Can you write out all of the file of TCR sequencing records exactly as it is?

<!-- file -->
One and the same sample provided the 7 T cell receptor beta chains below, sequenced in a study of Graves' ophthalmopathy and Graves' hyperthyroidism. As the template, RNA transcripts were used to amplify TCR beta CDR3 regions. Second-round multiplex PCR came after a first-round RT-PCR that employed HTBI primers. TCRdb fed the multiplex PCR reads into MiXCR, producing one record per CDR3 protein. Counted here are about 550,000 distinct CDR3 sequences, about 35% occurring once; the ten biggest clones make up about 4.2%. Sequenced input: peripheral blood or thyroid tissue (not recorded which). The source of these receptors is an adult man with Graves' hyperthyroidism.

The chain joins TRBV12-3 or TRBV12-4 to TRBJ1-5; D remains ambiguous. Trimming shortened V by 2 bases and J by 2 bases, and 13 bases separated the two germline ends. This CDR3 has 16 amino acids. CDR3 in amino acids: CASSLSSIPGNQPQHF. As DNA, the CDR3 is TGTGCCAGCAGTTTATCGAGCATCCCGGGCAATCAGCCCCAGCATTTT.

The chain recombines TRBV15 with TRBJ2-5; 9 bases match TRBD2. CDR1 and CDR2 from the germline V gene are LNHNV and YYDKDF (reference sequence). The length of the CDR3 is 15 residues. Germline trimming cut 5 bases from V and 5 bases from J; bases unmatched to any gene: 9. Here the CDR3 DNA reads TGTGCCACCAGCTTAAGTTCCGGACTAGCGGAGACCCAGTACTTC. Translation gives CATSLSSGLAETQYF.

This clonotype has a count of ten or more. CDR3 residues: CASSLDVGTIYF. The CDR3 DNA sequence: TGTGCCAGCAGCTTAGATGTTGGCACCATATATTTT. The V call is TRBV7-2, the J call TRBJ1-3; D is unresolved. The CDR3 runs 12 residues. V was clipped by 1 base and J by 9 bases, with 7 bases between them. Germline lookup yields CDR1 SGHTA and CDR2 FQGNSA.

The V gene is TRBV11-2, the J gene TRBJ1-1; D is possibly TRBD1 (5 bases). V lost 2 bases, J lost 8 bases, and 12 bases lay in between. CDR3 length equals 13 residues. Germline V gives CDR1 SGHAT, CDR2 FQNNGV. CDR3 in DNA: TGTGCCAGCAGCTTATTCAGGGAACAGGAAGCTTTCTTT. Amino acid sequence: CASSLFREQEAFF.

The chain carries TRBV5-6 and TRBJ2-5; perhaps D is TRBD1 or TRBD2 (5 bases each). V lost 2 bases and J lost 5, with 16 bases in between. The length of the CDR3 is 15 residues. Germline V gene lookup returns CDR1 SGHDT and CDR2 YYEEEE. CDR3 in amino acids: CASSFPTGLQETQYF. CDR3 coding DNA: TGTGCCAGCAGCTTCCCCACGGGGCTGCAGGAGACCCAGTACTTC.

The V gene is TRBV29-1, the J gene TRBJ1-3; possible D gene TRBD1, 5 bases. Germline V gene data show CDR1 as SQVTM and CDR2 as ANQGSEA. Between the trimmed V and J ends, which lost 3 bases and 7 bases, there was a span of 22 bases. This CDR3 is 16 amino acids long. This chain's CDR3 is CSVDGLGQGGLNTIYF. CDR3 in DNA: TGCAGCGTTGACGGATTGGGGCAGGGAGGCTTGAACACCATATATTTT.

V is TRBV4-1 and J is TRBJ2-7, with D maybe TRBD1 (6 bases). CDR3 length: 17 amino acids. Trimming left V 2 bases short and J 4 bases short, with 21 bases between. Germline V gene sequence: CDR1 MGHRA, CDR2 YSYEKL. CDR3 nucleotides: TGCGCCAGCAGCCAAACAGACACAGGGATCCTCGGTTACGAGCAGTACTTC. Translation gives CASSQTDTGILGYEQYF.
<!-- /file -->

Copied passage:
One and the same sample provided the 7 T cell receptor beta chains below, sequenced in a study of Graves' ophthalmopathy and Graves' hyperthyroidism. As the template, RNA transcripts were used to amplify TCR beta CDR3 regions. Second-round multiplex PCR came after a first-round RT-PCR that employed HTBI primers. TCRdb fed the multiplex PCR reads into MiXCR, producing one record per CDR3 protein. Counted here are about 550,000 distinct CDR3 sequences, about 35% occurring once; the ten biggest clones make up about 4.2%. Sequenced input: peripheral blood or thyroid tissue (not recorded which). The source of these receptors is an adult man with Graves' hyperthyroidism.

The chain joins TRBV12-3 or TRBV12-4 to TRBJ1-5; D remains ambiguous. Trimming shortened V by 2 bases and J by 2 bases, and 13 bases separated the two germline ends. This CDR3 has 16 amino acids. CDR3 in amino acids: CASSLSSIPGNQPQHF. As DNA, the CDR3 is TGTGCCAGCAGTTTATCGAGCATCCCGGGCAATCAGCCCCAGCATTTT.

The chain recombines TRBV15 with TRBJ2-5; 9 bases match TRBD2. CDR1 and CDR2 from the germline V gene are LNHNV and YYDKDF (reference sequence). The length of the CDR3 is 15 residues. Germline trimming cut 5 bases from V and 5 bases from J; bases unmatched to any gene: 9. Here the CDR3 DNA reads TGTGCCACCAGCTTAAGTTCCGGACTAGCGGAGACCCAGTACTTC. Translation gives CATSLSSGLAETQYF.

This clonotype has a count of ten or more. CDR3 residues: CASSLDVGTIYF. The CDR3 DNA sequence: TGTGCCAGCAGCTTAGATGTTGGCACCATATATTTT. The V call is TRBV7-2, the J call TRBJ1-3; D is unresolved. The CDR3 runs 12 residues. V was clipped by 1 base and J by 9 bases, with 7 bases between them. Germline lookup yields CDR1 SGHTA and CDR2 FQGNSA.

The V gene is TRBV11-2, the J gene TRBJ1-1; D is possibly TRBD1 (5 bases). V lost 2 bases, J lost 8 bases, and 12 bases lay in between. CDR3 length equals 13 residues. Germline V gives CDR1 SGHAT, CDR2 FQNNGV. CDR3 in DNA: TGTGCCAGCAGCTTATTCAGGGAACAGGAAGCTTTCTTT. Amino acid sequence: CASSLFREQEAFF.

The chain carries TRBV5-6 and TRBJ2-5; perhaps D is TRBD1 or TRBD2 (5 bases each). V lost 2 bases and J lost 5, with 16 bases in between. The length of the CDR3 is 15 residues. Germline V gene lookup returns CDR1 SGHDT and CDR2 YYEEEE. CDR3 in amino acids: CASSFPTGLQETQYF. CDR3 coding DNA: TGTGCCAGCAGCTTCCCCACGGGGCTGCAGGAGACCCAGTACTTC.

The V gene is TRBV29-1, the J gene TRBJ1-3; possible D gene TRBD1, 5 bases. Germline V gene data show CDR1 as SQVTM and CDR2 as ANQGSEA. Between the trimmed V and J ends, which lost 3 bases and 7 bases, there was a span of 22 bases. This CDR3 is 16 amino acids long. This chain's CDR3 is CSVDGLGQGGLNTIYF. CDR3 in DNA: TGCAGCGTTGACGGATTGGGGCAGGGAGGCTTGAACACCATATATTTT.

V is TRBV4-1 and J is TRBJ2-7, with D maybe TRBD1 (6 bases). CDR3 length: 17 amino acids. Trimming left V 2 bases short and J 4 bases short, with 21 bases between. Germline V gene sequence: CDR1 MGHRA, CDR2 YSYEKL. CDR3 nucleotides: TGCGCCAGCAGCCAAACAGACACAGGGATCCTCGGTTACGAGCAGTACTTC. Translation gives CASSQTDTGILGYEQYF.